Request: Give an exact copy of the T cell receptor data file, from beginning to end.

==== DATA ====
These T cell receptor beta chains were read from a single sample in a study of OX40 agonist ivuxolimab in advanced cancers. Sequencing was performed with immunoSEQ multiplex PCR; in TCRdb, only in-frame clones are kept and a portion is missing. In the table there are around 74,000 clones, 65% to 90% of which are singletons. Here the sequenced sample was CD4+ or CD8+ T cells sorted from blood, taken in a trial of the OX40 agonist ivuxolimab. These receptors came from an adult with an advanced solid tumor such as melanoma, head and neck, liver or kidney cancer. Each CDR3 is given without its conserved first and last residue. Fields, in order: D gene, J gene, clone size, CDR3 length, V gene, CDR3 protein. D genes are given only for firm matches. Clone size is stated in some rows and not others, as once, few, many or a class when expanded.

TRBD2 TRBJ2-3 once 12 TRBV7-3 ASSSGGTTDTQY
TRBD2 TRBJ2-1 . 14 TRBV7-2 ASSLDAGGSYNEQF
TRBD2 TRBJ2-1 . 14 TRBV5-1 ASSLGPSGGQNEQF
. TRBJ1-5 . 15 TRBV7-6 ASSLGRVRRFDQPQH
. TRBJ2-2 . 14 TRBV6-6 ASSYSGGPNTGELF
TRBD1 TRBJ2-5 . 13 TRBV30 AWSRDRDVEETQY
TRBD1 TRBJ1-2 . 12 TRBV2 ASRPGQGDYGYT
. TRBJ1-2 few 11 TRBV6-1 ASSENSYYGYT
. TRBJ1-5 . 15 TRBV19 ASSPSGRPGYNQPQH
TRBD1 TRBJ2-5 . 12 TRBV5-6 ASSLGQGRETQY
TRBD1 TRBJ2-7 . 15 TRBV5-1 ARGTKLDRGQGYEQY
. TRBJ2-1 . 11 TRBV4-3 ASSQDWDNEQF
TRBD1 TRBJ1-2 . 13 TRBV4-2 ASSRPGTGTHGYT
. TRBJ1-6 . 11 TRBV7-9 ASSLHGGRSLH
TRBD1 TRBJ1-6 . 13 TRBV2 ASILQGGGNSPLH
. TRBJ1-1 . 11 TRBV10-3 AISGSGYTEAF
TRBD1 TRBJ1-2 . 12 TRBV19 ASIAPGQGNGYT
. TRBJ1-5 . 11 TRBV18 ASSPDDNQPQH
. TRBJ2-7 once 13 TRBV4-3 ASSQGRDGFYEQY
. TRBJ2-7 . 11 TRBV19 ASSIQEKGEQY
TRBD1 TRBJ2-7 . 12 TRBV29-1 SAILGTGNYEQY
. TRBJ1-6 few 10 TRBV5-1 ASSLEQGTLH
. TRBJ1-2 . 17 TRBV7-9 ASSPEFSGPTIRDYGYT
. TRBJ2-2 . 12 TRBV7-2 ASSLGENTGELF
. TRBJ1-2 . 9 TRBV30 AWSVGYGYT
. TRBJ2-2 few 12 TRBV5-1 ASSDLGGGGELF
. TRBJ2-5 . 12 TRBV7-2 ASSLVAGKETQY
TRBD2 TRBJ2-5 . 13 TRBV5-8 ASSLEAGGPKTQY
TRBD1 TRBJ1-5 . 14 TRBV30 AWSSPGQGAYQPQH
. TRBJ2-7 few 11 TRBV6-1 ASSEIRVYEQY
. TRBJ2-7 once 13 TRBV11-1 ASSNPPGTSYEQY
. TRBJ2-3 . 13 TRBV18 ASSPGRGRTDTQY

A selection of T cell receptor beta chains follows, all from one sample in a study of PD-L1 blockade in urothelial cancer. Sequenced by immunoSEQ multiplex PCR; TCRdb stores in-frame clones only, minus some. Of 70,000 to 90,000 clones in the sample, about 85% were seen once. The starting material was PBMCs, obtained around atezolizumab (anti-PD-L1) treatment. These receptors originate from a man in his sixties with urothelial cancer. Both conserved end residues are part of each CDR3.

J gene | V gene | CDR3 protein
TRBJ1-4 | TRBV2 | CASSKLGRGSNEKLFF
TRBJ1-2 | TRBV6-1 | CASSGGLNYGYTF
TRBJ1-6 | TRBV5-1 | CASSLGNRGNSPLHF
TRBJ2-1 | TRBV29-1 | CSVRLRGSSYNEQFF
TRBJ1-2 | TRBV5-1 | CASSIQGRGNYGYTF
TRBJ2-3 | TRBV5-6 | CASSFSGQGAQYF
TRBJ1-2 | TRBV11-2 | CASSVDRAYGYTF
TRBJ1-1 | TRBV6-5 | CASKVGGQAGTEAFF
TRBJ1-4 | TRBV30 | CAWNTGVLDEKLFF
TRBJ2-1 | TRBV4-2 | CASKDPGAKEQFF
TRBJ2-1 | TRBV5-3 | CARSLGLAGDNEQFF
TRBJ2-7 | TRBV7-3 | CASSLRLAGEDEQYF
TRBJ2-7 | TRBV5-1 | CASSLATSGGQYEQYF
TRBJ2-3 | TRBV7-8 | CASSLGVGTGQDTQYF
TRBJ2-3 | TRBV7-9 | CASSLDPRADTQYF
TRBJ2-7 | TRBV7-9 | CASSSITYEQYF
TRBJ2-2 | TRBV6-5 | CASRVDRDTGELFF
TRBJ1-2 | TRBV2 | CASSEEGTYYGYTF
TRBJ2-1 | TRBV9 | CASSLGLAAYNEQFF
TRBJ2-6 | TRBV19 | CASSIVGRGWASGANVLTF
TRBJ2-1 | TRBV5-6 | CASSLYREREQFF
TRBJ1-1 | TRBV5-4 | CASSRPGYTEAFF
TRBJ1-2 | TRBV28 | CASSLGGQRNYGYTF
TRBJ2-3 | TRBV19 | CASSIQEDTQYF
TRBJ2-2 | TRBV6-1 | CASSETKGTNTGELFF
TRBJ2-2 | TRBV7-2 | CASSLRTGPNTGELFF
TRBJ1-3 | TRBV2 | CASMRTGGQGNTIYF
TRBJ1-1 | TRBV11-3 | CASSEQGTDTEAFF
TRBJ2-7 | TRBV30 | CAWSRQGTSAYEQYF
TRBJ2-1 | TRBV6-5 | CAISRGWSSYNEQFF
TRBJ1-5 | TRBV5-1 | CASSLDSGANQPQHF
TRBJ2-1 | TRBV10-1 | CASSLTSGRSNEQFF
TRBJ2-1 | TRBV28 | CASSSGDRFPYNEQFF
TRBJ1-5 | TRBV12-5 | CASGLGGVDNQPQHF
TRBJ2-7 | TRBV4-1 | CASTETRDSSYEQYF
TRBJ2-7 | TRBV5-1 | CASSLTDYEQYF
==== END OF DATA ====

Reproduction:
These T cell receptor beta chains were read from a single sample in a study of OX40 agonist ivuxolimab in advanced cancers. Sequencing was performed with immunoSEQ multiplex PCR; in TCRdb, only in-frame clones are kept and a portion is missing. In the table there are around 74,000 clones, 65% to 90% of which are singletons. Here the sequenced sample was CD4+ or CD8+ T cells sorted from blood, taken in a trial of the OX40 agonist ivuxolimab. These receptors came from an adult with an advanced solid tumor such as melanoma, head and neck, liver or kidney cancer. Each CDR3 is given without its conserved first and last residue. Fields, in order: D gene, J gene, clone size, CDR3 length, V gene, CDR3 protein. D genes are given only for firm matches. Clone size is stated in some rows and not others, as once, few, many or a class when expanded.

TRBD2 TRBJ2-3 once 12 TRBV7-3 ASSSGGTTDTQY
TRBD2 TRBJ2-1 . 14 TRBV7-2 ASSLDAGGSYNEQF
TRBD2 TRBJ2-1 . 14 TRBV5-1 ASSLGPSGGQNEQF
. TRBJ1-5 . 15 TRBV7-6 ASSLGRVRRFDQPQH
. TRBJ2-2 . 14 TRBV6-6 ASSYSGGPNTGELF
TRBD1 TRBJ2-5 . 13 TRBV30 AWSRDRDVEETQY
TRBD1 TRBJ1-2 . 12 TRBV2 ASRPGQGDYGYT
. TRBJ1-2 few 11 TRBV6-1 ASSENSYYGYT
. TRBJ1-5 . 15 TRBV19 ASSPSGRPGYNQPQH
TRBD1 TRBJ2-5 . 12 TRBV5-6 ASSLGQGRETQY
TRBD1 TRBJ2-7 . 15 TRBV5-1 ARGTKLDRGQGYEQY
. TRBJ2-1 . 11 TRBV4-3 ASSQDWDNEQF
TRBD1 TRBJ1-2 . 13 TRBV4-2 ASSRPGTGTHGYT
. TRBJ1-6 . 11 TRBV7-9 ASSLHGGRSLH
TRBD1 TRBJ1-6 . 13 TRBV2 ASILQGGGNSPLH
. TRBJ1-1 . 11 TRBV10-3 AISGSGYTEAF
TRBD1 TRBJ1-2 . 12 TRBV19 ASIAPGQGNGYT
. TRBJ1-5 . 11 TRBV18 ASSPDDNQPQH
. TRBJ2-7 once 13 TRBV4-3 ASSQGRDGFYEQY
. TRBJ2-7 . 11 TRBV19 ASSIQEKGEQY
TRBD1 TRBJ2-7 . 12 TRBV29-1 SAILGTGNYEQY
. TRBJ1-6 few 10 TRBV5-1 ASSLEQGTLH
. TRBJ1-2 . 17 TRBV7-9 ASSPEFSGPTIRDYGYT
. TRBJ2-2 . 12 TRBV7-2 ASSLGENTGELF
. TRBJ1-2 . 9 TRBV30 AWSVGYGYT
. TRBJ2-2 few 12 TRBV5-1 ASSDLGGGGELF
. TRBJ2-5 . 12 TRBV7-2 ASSLVAGKETQY
TRBD2 TRBJ2-5 . 13 TRBV5-8 ASSLEAGGPKTQY
TRBD1 TRBJ1-5 . 14 TRBV30 AWSSPGQGAYQPQH
. TRBJ2-7 few 11 TRBV6-1 ASSEIRVYEQY
. TRBJ2-7 once 13 TRBV11-1 ASSNPPGTSYEQY
. TRBJ2-3 . 13 TRBV18 ASSPGRGRTDTQY

A selection of T cell receptor beta chains follows, all from one sample in a study of PD-L1 blockade in urothelial cancer. Sequenced by immunoSEQ multiplex PCR; TCRdb stores in-frame clones only, minus some. Of 70,000 to 90,000 clones in the sample, about 85% were seen once. The starting material was PBMCs, obtained around atezolizumab (anti-PD-L1) treatment. These receptors originate from a man in his sixties with urothelial cancer. Both conserved end residues are part of each CDR3.

J gene | V gene | CDR3 protein
TRBJ1-4 | TRBV2 | CASSKLGRGSNEKLFF
TRBJ1-2 | TRBV6-1 | CASSGGLNYGYTF
TRBJ1-6 | TRBV5-1 | CASSLGNRGNSPLHF
TRBJ2-1 | TRBV29-1 | CSVRLRGSSYNEQFF
TRBJ1-2 | TRBV5-1 | CASSIQGRGNYGYTF
TRBJ2-3 | TRBV5-6 | CASSFSGQGAQYF
TRBJ1-2 | TRBV11-2 | CASSVDRAYGYTF
TRBJ1-1 | TRBV6-5 | CASKVGGQAGTEAFF
TRBJ1-4 | TRBV30 | CAWNTGVLDEKLFF
TRBJ2-1 | TRBV4-2 | CASKDPGAKEQFF
TRBJ2-1 | TRBV5-3 | CARSLGLAGDNEQFF
TRBJ2-7 | TRBV7-3 | CASSLRLAGEDEQYF
TRBJ2-7 | TRBV5-1 | CASSLATSGGQYEQYF
TRBJ2-3 | TRBV7-8 | CASSLGVGTGQDTQYF
TRBJ2-3 | TRBV7-9 | CASSLDPRADTQYF
TRBJ2-7 | TRBV7-9 | CASSSITYEQYF
TRBJ2-2 | TRBV6-5 | CASRVDRDTGELFF
TRBJ1-2 | TRBV2 | CASSEEGTYYGYTF
TRBJ2-1 | TRBV9 | CASSLGLAAYNEQFF
TRBJ2-6 | TRBV19 | CASSIVGRGWASGANVLTF
TRBJ2-1 | TRBV5-6 | CASSLYREREQFF
TRBJ1-1 | TRBV5-4 | CASSRPGYTEAFF
TRBJ1-2 | TRBV28 | CASSLGGQRNYGYTF
TRBJ2-3 | TRBV19 | CASSIQEDTQYF
TRBJ2-2 | TRBV6-1 | CASSETKGTNTGELFF
TRBJ2-2 | TRBV7-2 | CASSLRTGPNTGELFF
TRBJ1-3 | TRBV2 | CASMRTGGQGNTIYF
TRBJ1-1 | TRBV11-3 | CASSEQGTDTEAFF
TRBJ2-7 | TRBV30 | CAWSRQGTSAYEQYF
TRBJ2-1 | TRBV6-5 | CAISRGWSSYNEQFF
TRBJ1-5 | TRBV5-1 | CASSLDSGANQPQHF
TRBJ2-1 | TRBV10-1 | CASSLTSGRSNEQFF
TRBJ2-1 | TRBV28 | CASSSGDRFPYNEQFF
TRBJ1-5 | TRBV12-5 | CASGLGGVDNQPQHF
TRBJ2-7 | TRBV4-1 | CASTETRDSSYEQYF
TRBJ2-7 | TRBV5-1 | CASSLTDYEQYF